People are swimming in content. The question is, if your brand stopped marketing, would people miss you?
We trade our attention for value. If you’re offering meaningless fodder that any brand could produce, and that doesn’t spark conversation, you won’t be seen and remembered. Whether you have paid to be in front of people or not.
Treeshake’s Senior Community Manager, Jaidan Rumboll, recently completed her Honours degree in Media Theory and Practice, and analysed Treeshake’s strategy and approach to social marketing in relation to existing academic theories in the field. Here’s what she has to say.
Social marketing is what we do here at Treeshake, but it’s not necessarily a term everyone is familiar with. In essence, social marketing is marketing for impact: creating campaigns for change that actually make a difference. What we like about the term is that social refers to the community we build around each campaign, but also the method we use to build that community - social media.
One of the things that fascinates us most at Treeshake is Culture Hacking: an awareness of the culture that we’re operating in, and how people are hacking it. When we come across a particularly beautiful example of culture hacking, we want to share it - here are a few favourites.
The #RunningDry campaign got over 1.6 billion organic media impressions, including coverage from ABC, Bloomberg, CNN, The Times of India, Washington Post, Fox News and hundreds of others. Here’s how Treeshake helped Mina Guli ensure #everydropcounts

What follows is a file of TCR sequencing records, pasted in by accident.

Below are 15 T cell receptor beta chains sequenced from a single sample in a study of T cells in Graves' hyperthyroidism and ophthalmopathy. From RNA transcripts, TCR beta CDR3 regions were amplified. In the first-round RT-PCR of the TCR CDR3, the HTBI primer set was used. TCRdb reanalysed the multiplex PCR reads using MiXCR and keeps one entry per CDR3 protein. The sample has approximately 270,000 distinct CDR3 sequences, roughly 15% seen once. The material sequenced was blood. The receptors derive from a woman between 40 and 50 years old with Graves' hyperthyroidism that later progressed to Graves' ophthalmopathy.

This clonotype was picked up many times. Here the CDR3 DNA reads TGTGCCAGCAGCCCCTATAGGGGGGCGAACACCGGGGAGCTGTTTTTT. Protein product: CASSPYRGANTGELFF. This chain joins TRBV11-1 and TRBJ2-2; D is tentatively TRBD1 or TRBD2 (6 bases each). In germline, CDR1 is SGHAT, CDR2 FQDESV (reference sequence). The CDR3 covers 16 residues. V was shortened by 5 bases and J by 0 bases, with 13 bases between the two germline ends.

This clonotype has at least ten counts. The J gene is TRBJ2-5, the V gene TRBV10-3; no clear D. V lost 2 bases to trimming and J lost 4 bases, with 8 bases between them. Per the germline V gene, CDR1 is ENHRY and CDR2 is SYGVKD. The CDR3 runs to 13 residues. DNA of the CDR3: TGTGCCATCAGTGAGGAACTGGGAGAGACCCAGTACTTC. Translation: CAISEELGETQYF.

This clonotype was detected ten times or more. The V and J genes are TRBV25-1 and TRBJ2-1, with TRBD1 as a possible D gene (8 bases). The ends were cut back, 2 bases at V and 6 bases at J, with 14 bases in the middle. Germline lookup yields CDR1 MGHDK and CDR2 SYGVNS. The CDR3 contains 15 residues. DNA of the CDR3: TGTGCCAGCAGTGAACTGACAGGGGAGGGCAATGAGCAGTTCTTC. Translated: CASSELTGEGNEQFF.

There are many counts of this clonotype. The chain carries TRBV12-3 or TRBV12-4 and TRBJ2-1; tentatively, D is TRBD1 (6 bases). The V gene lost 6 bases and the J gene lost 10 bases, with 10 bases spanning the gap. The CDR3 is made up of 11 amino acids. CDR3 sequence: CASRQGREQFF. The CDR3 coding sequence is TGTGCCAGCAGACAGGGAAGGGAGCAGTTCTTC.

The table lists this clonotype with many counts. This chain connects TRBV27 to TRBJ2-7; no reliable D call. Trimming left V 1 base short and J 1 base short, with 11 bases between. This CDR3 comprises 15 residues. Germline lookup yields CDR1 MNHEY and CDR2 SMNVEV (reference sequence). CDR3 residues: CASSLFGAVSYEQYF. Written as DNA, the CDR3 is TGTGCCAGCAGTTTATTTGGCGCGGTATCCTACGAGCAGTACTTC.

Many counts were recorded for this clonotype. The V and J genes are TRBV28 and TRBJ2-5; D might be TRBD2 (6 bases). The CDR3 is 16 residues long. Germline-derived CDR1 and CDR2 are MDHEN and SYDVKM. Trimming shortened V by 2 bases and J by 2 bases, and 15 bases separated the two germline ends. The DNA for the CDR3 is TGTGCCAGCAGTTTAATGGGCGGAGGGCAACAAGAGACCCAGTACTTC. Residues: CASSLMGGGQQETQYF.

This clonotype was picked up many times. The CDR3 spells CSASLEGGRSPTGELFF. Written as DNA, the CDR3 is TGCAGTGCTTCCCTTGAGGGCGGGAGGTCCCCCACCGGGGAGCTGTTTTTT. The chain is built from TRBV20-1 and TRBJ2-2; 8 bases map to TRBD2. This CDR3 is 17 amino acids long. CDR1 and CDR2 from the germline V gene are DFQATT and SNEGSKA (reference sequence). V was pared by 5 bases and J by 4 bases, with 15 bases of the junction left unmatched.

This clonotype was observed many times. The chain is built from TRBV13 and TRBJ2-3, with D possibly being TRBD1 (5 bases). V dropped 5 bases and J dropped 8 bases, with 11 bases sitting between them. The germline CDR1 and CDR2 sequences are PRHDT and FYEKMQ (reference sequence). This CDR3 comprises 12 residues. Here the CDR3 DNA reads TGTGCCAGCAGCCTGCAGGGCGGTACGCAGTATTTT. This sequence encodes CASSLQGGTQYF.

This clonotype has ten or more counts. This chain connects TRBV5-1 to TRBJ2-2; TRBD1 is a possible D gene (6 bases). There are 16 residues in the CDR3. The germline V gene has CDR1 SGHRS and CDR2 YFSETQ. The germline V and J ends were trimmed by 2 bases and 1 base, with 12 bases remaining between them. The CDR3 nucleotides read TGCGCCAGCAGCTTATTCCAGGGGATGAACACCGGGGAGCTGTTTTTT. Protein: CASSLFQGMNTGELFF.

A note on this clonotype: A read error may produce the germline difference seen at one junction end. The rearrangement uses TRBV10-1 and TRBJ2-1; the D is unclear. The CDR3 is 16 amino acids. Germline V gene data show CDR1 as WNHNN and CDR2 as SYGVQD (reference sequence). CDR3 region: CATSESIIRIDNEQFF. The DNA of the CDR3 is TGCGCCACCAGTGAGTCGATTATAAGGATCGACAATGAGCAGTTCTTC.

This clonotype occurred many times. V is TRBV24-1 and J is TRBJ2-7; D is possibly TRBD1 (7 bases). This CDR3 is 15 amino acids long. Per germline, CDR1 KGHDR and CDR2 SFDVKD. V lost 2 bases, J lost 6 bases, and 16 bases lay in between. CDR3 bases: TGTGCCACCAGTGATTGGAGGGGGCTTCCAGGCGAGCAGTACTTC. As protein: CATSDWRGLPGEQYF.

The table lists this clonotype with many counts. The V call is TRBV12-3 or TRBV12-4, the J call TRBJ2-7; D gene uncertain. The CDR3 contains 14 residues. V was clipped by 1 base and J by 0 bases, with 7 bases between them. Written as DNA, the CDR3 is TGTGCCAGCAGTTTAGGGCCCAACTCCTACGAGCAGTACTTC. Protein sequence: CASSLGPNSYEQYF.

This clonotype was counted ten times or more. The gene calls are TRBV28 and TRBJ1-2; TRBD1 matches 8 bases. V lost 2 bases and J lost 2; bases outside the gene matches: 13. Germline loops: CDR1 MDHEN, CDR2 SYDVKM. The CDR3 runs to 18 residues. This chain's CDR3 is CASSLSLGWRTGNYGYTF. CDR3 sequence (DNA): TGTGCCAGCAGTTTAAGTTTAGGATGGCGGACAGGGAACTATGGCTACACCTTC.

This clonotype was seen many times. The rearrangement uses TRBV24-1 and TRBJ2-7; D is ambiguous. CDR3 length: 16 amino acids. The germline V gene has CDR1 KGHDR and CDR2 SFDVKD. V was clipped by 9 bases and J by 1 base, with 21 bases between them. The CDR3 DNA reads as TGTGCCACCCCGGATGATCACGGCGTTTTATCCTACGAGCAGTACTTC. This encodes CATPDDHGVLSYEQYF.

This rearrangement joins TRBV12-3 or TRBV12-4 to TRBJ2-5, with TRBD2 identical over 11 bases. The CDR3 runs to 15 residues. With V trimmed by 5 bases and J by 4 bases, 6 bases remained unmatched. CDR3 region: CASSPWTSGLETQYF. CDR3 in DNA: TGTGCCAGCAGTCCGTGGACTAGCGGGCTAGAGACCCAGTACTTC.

PowerFutures is a think tank dedicated to a just energy transition in South Africa. We produced a video to help launch the project that was seen by over 25 000 people in a day, and that has helped open doors to further media engagement and ongoing influence.
Every good leader knows the importance of Company Culture, and yet it is difficult to grasp and actively shape. Culture determines a groups capability to respond to change, and to function as more than the sum of its parts. To help get a handle on this seemingly intangible concept let us introduce you to the PARTS of culture.
Policy and Behavioural Science may not seem like a natural fit, but they are. Our behaviours and choices have a huge effect on the way a city works - for example, how much water we use; what public transport we take; how much electricity we use; whether we litter; and so on. Government can’t force people to behave in a particular way, it always comes down to personal choice.